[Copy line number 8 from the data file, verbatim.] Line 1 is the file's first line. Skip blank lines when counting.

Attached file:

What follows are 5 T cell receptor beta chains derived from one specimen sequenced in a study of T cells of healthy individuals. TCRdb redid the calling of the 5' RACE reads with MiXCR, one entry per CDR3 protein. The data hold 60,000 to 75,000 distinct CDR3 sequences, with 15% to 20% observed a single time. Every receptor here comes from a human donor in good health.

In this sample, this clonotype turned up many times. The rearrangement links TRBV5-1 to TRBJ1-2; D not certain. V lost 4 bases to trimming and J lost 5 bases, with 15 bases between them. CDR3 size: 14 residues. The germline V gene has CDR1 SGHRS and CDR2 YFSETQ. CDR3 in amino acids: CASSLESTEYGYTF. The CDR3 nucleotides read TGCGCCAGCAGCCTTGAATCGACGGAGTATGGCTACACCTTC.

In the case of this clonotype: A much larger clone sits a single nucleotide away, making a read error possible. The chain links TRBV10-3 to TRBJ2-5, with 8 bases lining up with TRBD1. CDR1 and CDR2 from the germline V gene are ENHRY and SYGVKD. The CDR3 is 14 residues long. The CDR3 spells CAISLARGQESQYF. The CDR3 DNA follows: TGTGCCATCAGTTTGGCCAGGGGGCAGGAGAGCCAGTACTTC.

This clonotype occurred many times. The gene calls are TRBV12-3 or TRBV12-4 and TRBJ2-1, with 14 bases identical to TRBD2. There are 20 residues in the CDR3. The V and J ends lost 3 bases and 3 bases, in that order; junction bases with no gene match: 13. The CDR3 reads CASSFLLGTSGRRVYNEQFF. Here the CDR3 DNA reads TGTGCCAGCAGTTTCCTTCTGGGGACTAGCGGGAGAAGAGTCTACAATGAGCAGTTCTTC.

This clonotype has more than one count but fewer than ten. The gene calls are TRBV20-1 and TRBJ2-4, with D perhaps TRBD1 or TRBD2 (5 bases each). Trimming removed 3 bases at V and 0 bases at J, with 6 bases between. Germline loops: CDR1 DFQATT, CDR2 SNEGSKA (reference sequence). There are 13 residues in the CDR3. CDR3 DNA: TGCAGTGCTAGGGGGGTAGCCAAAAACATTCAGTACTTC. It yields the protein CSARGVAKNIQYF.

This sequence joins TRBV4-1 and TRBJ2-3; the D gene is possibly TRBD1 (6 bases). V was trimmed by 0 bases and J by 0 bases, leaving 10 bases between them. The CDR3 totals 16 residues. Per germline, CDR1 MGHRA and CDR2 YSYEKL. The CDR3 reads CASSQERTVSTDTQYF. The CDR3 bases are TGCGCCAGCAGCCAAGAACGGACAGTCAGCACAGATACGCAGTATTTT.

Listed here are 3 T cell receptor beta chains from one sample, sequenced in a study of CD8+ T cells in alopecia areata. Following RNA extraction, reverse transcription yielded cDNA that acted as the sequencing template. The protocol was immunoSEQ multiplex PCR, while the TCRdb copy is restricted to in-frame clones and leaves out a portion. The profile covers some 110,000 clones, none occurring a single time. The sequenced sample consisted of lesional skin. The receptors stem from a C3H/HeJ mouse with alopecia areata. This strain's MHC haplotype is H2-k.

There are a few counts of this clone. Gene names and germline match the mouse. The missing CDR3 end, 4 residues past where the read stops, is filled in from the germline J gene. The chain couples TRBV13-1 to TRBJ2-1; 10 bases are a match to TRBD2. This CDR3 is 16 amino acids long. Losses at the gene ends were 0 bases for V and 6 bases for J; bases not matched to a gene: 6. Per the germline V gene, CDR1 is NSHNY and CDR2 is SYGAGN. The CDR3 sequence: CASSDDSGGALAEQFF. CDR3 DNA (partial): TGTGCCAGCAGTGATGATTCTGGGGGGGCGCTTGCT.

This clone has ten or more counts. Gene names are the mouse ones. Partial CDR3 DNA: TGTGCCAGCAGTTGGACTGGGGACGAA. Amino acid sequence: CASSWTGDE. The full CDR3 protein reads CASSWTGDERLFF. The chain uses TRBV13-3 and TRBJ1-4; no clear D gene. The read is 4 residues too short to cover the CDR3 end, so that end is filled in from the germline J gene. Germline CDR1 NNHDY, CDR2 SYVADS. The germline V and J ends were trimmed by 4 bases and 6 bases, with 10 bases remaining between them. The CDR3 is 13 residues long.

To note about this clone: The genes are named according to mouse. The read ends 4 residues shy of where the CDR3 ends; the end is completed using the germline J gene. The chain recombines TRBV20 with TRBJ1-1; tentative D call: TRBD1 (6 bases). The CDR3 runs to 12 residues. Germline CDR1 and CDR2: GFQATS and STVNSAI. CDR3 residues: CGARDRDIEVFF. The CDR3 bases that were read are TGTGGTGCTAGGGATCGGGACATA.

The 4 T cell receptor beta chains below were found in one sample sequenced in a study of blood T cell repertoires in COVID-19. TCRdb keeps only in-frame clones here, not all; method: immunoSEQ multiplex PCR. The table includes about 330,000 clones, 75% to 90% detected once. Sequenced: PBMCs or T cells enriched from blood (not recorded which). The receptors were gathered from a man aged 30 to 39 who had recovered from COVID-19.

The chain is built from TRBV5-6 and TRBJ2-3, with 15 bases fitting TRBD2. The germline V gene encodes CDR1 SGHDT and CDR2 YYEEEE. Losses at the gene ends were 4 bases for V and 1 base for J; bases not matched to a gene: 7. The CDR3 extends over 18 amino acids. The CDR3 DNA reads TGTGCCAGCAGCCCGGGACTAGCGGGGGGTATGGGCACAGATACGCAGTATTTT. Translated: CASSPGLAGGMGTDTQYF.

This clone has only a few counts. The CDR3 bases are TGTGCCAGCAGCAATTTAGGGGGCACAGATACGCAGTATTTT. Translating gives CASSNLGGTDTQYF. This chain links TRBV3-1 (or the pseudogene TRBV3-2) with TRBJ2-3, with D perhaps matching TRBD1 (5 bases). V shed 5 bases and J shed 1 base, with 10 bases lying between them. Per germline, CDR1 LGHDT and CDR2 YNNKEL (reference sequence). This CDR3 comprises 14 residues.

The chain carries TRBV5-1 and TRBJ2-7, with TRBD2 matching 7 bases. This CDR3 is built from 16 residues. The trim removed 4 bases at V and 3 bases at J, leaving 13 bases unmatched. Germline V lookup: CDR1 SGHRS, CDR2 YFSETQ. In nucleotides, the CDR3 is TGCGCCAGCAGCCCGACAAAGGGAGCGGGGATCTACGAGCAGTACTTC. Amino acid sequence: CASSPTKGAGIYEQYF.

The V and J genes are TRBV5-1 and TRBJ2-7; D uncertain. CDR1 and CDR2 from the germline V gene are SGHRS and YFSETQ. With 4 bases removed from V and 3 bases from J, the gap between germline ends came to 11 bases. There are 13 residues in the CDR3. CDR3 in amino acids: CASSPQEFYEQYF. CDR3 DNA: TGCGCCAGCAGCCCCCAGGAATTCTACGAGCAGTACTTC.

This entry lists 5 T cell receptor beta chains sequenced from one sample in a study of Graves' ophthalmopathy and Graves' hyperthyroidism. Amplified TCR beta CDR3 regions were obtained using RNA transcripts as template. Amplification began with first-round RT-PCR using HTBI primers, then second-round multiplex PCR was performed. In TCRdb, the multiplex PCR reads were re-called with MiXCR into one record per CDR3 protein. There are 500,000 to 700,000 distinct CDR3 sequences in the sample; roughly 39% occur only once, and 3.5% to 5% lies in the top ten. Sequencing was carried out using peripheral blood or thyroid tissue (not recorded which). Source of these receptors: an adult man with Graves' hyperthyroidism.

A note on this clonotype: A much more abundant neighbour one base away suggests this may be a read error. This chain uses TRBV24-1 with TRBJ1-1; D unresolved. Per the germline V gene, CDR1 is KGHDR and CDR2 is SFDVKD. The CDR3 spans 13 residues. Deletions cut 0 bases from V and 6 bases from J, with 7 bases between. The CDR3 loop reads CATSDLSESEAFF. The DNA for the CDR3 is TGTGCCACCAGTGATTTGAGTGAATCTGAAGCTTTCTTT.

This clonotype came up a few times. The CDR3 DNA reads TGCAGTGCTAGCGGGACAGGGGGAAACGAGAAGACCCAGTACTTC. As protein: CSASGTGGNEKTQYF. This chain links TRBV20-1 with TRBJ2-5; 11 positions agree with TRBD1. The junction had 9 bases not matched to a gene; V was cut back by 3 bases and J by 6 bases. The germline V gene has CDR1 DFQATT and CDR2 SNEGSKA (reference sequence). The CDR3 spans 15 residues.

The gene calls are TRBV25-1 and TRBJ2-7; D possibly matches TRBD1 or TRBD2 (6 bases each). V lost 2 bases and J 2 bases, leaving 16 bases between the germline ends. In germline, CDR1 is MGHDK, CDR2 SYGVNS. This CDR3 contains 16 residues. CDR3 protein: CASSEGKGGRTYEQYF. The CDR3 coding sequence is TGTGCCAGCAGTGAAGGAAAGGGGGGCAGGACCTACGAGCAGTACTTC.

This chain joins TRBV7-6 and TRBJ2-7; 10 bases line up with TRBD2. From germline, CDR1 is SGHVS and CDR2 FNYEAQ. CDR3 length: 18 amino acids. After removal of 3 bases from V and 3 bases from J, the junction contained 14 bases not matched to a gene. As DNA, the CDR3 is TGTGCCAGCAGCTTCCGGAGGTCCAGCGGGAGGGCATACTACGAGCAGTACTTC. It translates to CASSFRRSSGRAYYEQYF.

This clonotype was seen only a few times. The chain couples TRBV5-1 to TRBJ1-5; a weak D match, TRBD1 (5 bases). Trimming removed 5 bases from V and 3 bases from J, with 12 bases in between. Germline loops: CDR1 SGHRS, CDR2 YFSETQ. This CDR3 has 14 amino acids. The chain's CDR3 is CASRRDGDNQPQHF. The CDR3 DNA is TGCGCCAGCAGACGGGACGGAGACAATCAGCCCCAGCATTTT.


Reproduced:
There are a few counts of this clone. Gene names and germline match the mouse. The missing CDR3 end, 4 residues past where the read stops, is filled in from the germline J gene. The chain couples TRBV13-1 to TRBJ2-1; 10 bases are a match to TRBD2. This CDR3 is 16 amino acids long. Losses at the gene ends were 0 bases for V and 6 bases for J; bases not matched to a gene: 6. Per the germline V gene, CDR1 is NSHNY and CDR2 is SYGAGN. The CDR3 sequence: CASSDDSGGALAEQFF. CDR3 DNA (partial): TGTGCCAGCAGTGATGATTCTGGGGGGGCGCTTGCT.